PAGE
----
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Live from Posidonia

Greek shipowners take on the regulators

Photo: Marcus Hand George Procopiou - Dynacom, Dynagas and SeaTrader during Posidonia 2018
George Procopiou - Dynagas during Posidonia 2018
Actions, they say speak louder than words. And if shipping industry events such as Posidonia are to have any useful meaning in terms of our understanding of the direction that an industry is moving, then it is important to take stock after the event.

One view that was expressed loud and clear by at least two owners was that the EU environmental regulations, and the expected global rules from the IMO are not enforceable. Green issues were definitely front and centre of almost all the debates.

Evangelos Marinakis and George Prokopiou, the founders of Capital Maritime and Dynacom Tankers respectively, did not express this explicitly, but through their actions, both admitting to having ordered some $8 billion worth of tonnage each, of mainly conventionally powered ships.

It is a challenge, albeit an indirect challenge, to the authorities who will need to enforce the regulations that the EU has enacted and the similar international statutes that the IMO is committed to introducing by 2027.

The tone of the major panel discussion at the Capital Link conference was set by moderator ABS CEO and chairman Chris Wiernicki, with the very first question to the panel: “Is decarbonisation putting your business at risk?” It was an invitation to rail against green regulation.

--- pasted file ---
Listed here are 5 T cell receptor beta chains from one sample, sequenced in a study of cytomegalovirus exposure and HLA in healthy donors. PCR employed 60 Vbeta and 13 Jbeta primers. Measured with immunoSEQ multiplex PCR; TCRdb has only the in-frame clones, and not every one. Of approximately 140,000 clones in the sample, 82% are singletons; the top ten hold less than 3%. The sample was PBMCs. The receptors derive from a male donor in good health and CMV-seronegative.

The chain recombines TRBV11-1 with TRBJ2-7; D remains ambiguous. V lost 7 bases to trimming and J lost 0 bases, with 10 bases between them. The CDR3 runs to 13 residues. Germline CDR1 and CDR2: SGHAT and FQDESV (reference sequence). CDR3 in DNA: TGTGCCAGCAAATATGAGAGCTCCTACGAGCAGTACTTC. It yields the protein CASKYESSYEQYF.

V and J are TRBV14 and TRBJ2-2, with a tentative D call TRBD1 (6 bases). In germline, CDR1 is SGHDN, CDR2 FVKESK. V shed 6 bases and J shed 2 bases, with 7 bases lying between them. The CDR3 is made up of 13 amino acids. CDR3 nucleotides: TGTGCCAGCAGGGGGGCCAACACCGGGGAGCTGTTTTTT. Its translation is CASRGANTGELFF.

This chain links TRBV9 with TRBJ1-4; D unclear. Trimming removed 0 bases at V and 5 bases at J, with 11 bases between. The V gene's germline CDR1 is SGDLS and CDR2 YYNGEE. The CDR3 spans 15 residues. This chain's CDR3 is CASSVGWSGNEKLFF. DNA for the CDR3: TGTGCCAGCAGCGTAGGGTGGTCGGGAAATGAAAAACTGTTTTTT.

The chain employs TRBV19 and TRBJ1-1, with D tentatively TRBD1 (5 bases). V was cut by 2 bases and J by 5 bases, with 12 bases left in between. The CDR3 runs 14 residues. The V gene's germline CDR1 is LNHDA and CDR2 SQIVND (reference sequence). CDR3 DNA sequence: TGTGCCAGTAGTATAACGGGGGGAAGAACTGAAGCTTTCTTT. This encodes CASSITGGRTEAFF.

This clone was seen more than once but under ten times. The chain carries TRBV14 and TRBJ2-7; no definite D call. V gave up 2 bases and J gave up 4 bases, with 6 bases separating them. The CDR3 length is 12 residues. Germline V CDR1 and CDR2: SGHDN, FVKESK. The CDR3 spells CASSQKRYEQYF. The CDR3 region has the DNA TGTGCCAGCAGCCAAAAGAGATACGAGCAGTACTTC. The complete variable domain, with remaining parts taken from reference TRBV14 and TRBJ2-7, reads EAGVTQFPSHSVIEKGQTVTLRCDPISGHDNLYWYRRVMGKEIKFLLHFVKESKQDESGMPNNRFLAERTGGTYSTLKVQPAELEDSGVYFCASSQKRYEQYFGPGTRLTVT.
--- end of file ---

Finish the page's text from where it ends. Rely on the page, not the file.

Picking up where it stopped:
Alongside the Greek owners on the panel was Captain Abdulkareem Al Masabi, CEO at ADNOC Logistics, who argued that the current prices of conventional vessels “are very competitive”.

However, Capt Al Masabi said he was comfortable with paying the premium for dual fuelled ships, namely the less polluting LNG vessels. With 570 of these vessels on order, it is “definitely an opportunity for us” with the energy already widely available.

Next up was Marinakis, who made the very cogent point that the reality is that no-one wants to pay the premium for dual fuel vessels, “whoever is cheaper gets the business”.

In his response Prokopiou raised the well chewed red herring of the trucking industry, and others being worse, and that shipping is the most efficient form of transport. He gave the impression that shipping was somehow being unfairly targeted by regulators.

He also spoke eloquently of how US LNG had replaced Russian gas at five times the price. This was noted by former Greek Minister of Finance and Economist Yannis Varoufakis in a recent interview alleging this was facilitated by the US Government being complicit in the destruction of the Nordstream pipelines, which transported Russian gas to Germany.

Prokopiou called the European stance on emissions “a great hypocrisy”, because of the pollution from industries such as energy and farming, ignoring that EU regulation is being imposed on them too.